[This is the twenty-third post about the Blessed Hope–the return of Jesus Christ (Peace)]
“Let there be peace on Earth and let it begin with me.”
I sang the above jubilant words in our 1970’s youth choir, truly believing that if we could all just “come together” people could bring about peace. To be fair, the song acknowledges God as our Father, but many have forgotten that part of the hymn.
I was a naive twelve year old. I spent my Saturday mornings eating Captain Crunch and listening to The Archies sing, “Sugar, Sugar.”
Safely tucked in bed before nine, I blessedly missed the 11:00 news that showcased protest marches and the loud blasts of grenades in Viet Nam.
Fast forward to 2018. I am no longer in junior high choir. I’m a grandmother who has witnessed our national tragedies: assassinations, impeachments, sexual revolution and perversion, social unrest, The Gulf War, Afghanistan, 9/11, the War on Terror and a nation divided.
Now, almost fifty years later, everyone is still clamoring for peace.
But clamor itself is a sign of no peace. Clamor is loud and confusing. The recent Supreme Court debacle spread this kind of noisy chaos.
“They do not speak peaceable but devise false accusations against those who live quietly in the land” (Psalm 35:20, niv).
Many times, we cling to the fragile peace of the world for comfort. We depend on our jobs, money, hospitals, friends or family, even the government to make sure life, as we know it, is not turned upside down.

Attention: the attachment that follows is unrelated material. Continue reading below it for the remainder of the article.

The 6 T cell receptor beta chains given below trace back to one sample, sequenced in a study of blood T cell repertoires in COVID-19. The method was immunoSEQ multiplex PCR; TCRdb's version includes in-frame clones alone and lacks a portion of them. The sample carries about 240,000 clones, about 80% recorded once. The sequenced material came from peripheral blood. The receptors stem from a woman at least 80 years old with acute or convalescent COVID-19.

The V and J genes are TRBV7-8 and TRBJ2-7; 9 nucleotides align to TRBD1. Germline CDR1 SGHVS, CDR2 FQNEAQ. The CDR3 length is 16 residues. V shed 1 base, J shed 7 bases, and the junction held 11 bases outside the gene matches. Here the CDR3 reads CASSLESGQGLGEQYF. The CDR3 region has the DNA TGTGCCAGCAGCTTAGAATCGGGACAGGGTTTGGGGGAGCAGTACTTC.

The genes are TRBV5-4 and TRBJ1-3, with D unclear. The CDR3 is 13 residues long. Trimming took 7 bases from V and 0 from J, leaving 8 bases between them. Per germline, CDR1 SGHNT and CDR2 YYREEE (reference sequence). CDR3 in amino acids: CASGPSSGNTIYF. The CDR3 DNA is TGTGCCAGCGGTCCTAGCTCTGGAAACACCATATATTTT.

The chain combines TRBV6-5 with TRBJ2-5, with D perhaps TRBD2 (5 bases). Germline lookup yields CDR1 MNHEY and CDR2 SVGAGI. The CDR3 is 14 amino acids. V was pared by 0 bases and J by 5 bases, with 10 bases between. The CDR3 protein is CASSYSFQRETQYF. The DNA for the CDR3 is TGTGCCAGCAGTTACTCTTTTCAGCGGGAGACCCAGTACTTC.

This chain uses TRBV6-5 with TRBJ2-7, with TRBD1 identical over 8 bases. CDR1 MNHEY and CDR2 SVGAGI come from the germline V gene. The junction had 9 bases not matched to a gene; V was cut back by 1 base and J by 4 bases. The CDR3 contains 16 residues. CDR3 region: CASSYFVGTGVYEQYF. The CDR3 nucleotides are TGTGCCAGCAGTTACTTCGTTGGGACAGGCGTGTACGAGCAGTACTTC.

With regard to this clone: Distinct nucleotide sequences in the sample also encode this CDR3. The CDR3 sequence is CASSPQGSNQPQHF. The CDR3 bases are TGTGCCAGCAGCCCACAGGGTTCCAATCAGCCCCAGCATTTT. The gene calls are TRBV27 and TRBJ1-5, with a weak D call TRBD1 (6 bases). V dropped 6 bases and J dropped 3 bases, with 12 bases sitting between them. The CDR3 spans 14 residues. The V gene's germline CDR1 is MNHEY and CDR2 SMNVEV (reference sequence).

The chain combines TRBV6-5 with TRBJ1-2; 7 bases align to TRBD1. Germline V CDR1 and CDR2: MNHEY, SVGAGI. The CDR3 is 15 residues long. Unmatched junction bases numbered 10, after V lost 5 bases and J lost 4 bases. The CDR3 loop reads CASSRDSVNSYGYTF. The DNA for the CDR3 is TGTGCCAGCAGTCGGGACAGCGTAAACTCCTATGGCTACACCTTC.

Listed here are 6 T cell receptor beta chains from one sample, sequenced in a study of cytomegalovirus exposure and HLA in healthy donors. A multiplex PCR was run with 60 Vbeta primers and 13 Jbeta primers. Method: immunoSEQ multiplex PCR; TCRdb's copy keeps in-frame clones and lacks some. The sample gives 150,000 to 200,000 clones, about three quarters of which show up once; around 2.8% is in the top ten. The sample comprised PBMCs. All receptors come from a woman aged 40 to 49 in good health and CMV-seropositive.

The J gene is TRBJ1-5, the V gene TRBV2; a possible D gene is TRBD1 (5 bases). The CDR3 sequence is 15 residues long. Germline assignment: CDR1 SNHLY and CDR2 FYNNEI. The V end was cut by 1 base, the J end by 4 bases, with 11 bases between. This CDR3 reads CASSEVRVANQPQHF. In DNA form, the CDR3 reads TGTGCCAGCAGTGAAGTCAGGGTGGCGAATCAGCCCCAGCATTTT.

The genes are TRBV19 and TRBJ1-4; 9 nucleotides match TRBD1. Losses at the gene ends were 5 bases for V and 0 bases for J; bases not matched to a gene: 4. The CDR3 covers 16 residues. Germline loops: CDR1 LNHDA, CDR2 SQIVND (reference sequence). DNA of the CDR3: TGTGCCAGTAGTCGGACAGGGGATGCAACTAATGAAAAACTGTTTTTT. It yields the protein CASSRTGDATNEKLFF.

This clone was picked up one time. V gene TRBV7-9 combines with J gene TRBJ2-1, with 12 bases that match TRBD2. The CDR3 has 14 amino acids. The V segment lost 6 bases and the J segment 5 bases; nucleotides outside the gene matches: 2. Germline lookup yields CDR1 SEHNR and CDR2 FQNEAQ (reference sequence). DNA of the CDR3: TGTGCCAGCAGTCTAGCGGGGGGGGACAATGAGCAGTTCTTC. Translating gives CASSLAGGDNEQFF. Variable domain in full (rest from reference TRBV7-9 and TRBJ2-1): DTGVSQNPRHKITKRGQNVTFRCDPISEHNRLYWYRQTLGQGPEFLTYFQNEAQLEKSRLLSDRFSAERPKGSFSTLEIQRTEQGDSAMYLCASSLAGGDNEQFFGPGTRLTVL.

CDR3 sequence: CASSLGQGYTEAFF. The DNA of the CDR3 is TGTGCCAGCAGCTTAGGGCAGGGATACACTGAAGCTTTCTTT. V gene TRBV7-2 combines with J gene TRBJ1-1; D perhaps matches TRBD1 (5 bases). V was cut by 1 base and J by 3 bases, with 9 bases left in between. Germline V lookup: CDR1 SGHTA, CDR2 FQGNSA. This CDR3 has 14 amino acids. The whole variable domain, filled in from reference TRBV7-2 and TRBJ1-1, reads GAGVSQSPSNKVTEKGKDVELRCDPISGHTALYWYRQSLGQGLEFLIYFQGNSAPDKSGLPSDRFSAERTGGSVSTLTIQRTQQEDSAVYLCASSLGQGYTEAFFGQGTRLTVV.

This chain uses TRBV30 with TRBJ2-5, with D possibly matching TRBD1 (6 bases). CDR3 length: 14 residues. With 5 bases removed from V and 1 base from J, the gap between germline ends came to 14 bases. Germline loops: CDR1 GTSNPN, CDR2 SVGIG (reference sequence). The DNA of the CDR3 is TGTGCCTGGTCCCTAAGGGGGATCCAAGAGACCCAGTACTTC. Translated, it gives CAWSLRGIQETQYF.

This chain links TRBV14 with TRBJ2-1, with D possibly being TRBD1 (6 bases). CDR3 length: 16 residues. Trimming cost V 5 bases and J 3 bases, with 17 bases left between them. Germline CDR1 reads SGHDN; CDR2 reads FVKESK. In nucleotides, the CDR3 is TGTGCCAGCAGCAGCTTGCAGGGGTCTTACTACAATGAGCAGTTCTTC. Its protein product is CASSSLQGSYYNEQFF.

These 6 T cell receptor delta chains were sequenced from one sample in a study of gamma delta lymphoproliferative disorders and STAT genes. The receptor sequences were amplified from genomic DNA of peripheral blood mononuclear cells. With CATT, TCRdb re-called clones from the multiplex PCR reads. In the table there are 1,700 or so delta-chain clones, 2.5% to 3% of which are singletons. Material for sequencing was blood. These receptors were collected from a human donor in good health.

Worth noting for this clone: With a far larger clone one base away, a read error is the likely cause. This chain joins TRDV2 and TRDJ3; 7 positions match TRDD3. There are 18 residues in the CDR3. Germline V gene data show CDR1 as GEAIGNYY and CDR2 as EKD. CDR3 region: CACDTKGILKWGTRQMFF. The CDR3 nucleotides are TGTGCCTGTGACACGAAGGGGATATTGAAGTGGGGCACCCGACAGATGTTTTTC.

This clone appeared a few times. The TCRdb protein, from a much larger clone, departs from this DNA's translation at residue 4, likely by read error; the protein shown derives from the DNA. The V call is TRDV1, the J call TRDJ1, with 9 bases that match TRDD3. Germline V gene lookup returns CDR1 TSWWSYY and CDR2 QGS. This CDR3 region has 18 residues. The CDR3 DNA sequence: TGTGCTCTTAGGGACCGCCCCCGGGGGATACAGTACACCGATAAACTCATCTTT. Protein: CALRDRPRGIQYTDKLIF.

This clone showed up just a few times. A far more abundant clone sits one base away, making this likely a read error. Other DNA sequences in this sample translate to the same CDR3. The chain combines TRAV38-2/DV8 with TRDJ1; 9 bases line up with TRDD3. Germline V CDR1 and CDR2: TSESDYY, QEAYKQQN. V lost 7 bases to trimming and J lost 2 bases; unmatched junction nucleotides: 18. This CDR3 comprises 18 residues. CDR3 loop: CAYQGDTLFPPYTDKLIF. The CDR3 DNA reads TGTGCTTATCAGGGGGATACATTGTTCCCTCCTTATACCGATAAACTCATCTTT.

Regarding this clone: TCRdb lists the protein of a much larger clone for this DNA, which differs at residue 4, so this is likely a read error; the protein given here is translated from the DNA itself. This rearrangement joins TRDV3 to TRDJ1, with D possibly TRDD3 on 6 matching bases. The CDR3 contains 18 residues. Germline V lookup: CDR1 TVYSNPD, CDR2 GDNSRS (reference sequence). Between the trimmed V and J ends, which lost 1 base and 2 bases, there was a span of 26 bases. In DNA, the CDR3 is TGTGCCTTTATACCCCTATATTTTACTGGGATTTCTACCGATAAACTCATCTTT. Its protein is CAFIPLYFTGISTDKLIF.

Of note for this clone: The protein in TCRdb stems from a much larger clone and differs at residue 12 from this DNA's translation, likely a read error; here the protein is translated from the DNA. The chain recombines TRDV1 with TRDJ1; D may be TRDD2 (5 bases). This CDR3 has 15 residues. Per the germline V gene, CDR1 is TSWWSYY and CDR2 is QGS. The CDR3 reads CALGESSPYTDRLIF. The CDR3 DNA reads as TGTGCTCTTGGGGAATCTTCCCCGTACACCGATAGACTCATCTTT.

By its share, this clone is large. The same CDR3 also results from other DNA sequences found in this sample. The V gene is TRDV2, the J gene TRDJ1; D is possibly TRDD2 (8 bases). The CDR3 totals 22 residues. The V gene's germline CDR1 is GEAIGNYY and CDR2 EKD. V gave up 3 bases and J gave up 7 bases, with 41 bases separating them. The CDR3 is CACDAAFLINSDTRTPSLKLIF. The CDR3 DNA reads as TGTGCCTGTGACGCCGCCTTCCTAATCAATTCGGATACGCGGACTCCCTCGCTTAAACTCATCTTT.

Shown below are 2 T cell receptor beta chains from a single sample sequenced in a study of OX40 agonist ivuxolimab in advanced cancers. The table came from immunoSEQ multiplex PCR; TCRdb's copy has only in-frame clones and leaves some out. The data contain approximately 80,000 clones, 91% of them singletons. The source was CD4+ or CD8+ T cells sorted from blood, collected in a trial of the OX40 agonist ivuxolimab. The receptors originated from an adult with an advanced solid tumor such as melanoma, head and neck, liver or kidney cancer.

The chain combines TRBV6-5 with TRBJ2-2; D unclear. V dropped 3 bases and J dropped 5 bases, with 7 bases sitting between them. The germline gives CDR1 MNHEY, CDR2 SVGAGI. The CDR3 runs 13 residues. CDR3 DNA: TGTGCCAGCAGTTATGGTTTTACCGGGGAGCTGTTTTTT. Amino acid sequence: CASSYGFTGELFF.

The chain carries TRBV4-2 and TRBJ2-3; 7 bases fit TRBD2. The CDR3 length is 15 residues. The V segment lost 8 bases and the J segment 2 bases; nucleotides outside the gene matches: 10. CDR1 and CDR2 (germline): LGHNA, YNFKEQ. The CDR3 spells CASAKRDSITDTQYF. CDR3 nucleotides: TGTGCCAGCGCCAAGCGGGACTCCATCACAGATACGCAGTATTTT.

But these things can be shaken to the core. Our reality can shift and we’re tossed on unfamiliar seas, grasping for a lifeline.
Jesus termed the trials of the last days as “the beginning of sorrows” (Matthew 24:8, nkjv). It is a time when peace is not found by looking around at world events, but by abiding in the peace that Jesus gives.
“And the peace of God, that passeth all understanding, shall keep you hearts and minds through Christ Jesus” (Philippians 4:7, kjv).
How do we tap into God’s peace? Our peace comes not from our own resources, but through a relationship.
As Christians, we have the Holy Spirit who makes the Bible come to life as we read it. We are guided and reassured. The Spirit inside of us enlivens the Word to give us peace.
And don’t forget prayer. “You will keep him in perfect peace, whose mind is stayed on you, because he trusts in You (Isaiah 26:3, nkjv).
Jesus, our great High Priest, is in heaven right now, interceding for us. He knows our concerns, our troubles, and our trials and is advocating on our behalf.
Before returning to heaven, Jesus told his disciples, “Peace I leave with you, My peace I give to you; not as the world gives do I give to you. Let not your heart be troubled, neither let it be afraid” (John 14:27, nkjv).